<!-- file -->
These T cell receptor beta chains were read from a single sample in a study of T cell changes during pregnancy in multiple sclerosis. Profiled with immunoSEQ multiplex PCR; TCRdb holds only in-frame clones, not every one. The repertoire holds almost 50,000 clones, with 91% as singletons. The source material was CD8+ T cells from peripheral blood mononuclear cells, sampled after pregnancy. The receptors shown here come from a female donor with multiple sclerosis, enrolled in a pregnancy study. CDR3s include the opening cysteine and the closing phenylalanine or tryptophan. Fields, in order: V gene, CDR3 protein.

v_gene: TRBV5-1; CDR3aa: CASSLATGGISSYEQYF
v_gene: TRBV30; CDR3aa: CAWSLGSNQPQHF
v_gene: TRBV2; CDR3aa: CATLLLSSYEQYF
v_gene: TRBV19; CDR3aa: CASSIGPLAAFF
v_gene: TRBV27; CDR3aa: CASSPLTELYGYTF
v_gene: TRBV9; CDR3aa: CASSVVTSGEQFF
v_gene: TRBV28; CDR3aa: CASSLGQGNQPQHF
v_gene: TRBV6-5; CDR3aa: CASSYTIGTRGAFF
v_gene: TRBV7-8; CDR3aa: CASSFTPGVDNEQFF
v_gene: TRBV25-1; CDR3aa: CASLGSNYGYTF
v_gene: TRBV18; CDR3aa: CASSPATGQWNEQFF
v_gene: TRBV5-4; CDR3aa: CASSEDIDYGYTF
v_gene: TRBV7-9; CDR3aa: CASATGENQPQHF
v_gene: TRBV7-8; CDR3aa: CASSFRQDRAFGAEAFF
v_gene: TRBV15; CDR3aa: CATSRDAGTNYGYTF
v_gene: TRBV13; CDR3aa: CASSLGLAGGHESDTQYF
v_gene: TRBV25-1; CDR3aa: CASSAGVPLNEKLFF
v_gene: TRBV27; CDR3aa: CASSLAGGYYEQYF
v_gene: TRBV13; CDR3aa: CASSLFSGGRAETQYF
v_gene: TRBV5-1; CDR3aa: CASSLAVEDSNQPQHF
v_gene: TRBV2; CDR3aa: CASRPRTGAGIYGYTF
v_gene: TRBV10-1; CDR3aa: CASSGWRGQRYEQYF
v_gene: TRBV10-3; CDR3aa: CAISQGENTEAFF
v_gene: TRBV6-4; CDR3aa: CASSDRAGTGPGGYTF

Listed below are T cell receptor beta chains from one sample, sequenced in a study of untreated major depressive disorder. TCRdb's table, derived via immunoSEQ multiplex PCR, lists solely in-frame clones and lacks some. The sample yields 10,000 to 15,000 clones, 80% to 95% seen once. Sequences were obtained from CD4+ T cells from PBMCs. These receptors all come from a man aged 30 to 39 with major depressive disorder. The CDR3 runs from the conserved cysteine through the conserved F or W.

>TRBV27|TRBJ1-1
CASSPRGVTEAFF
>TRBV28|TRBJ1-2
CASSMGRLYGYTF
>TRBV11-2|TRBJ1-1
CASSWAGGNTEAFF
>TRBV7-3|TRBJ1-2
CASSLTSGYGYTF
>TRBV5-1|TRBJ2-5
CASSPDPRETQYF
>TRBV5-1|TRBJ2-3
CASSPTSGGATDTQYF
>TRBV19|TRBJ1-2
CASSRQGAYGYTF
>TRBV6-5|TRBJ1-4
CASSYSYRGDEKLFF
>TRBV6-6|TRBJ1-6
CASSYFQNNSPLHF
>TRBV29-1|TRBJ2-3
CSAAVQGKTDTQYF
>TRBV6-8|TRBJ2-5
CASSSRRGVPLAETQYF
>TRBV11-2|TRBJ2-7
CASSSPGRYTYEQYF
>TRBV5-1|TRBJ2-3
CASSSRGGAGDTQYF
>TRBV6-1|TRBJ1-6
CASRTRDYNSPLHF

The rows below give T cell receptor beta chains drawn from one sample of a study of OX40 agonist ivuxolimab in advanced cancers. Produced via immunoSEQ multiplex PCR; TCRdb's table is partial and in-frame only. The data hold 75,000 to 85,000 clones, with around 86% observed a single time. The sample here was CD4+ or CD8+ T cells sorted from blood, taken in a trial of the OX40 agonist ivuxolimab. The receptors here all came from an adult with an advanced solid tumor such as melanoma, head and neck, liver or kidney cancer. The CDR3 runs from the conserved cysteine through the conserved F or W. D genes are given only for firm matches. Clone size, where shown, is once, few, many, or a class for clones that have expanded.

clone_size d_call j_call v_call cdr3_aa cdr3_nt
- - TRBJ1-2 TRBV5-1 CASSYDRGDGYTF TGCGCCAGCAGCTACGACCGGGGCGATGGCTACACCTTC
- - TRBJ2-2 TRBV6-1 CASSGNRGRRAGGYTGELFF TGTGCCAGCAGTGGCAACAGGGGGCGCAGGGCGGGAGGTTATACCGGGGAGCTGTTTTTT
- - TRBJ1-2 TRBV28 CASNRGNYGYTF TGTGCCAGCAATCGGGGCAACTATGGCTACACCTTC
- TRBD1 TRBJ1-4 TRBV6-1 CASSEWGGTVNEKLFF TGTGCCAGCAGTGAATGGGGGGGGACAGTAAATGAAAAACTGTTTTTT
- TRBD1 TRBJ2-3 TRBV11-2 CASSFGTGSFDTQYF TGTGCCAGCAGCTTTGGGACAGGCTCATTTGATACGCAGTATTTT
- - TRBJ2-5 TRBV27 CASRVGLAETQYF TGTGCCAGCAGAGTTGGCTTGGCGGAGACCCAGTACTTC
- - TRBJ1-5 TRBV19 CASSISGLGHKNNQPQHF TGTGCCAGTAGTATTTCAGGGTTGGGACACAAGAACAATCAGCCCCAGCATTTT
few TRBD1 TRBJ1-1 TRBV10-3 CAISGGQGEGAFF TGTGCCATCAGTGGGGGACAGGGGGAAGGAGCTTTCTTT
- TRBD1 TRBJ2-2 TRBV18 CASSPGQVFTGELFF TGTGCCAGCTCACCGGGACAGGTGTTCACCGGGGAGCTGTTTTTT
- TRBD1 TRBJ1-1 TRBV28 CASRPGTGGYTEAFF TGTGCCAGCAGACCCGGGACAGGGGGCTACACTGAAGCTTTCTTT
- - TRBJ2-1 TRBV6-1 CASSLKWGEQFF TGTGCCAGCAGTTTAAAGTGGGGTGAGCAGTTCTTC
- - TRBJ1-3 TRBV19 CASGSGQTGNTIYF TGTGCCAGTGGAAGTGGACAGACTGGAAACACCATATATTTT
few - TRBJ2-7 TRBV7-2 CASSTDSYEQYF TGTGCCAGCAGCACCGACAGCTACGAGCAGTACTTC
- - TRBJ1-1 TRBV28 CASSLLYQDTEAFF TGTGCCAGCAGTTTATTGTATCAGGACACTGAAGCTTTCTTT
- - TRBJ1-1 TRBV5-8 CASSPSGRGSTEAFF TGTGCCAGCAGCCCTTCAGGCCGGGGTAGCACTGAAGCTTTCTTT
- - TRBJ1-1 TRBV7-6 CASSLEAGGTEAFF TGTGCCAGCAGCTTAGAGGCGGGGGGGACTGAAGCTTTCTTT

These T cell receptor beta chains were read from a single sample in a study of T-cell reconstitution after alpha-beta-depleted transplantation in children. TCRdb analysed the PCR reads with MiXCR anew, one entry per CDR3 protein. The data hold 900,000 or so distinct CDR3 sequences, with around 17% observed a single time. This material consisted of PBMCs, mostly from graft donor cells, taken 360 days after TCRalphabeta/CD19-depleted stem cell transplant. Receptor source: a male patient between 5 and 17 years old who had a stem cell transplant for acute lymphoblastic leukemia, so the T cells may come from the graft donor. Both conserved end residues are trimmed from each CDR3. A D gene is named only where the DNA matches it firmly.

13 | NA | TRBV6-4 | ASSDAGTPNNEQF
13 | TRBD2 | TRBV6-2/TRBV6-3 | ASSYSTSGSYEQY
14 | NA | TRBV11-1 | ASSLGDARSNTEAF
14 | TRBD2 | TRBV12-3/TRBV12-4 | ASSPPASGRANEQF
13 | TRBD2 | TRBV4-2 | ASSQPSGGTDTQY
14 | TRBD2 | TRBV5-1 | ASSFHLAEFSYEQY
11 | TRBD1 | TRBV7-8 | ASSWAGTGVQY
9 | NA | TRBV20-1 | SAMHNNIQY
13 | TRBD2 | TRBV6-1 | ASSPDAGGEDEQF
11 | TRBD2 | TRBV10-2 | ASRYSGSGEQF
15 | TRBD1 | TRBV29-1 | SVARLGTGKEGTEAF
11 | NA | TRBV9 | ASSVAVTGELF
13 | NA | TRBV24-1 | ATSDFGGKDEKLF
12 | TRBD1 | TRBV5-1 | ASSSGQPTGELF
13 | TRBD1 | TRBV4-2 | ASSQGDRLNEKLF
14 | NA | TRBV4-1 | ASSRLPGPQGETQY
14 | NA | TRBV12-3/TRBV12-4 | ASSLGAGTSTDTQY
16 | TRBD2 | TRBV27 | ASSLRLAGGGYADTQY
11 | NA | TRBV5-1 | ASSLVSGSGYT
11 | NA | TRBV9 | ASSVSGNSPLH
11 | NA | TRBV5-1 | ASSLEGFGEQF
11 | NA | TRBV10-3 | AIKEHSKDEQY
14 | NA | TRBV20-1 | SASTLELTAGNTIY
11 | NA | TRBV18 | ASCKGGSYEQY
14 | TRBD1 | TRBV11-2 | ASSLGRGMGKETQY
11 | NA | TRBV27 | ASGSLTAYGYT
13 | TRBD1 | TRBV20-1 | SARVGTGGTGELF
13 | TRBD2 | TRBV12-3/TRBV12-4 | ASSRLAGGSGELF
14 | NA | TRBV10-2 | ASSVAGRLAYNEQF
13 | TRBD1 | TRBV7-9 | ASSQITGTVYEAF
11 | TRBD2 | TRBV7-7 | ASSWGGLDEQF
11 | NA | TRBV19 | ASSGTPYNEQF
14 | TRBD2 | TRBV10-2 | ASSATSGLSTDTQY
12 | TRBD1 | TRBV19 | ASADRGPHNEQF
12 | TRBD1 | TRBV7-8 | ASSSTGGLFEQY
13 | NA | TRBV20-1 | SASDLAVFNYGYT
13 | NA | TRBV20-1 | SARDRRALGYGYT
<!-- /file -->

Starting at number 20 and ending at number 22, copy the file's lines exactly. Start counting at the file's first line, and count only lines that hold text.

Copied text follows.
v_gene: TRBV13; CDR3aa: CASSLFSGGRAETQYF
v_gene: TRBV5-1; CDR3aa: CASSLAVEDSNQPQHF
v_gene: TRBV2; CDR3aa: CASRPRTGAGIYGYTF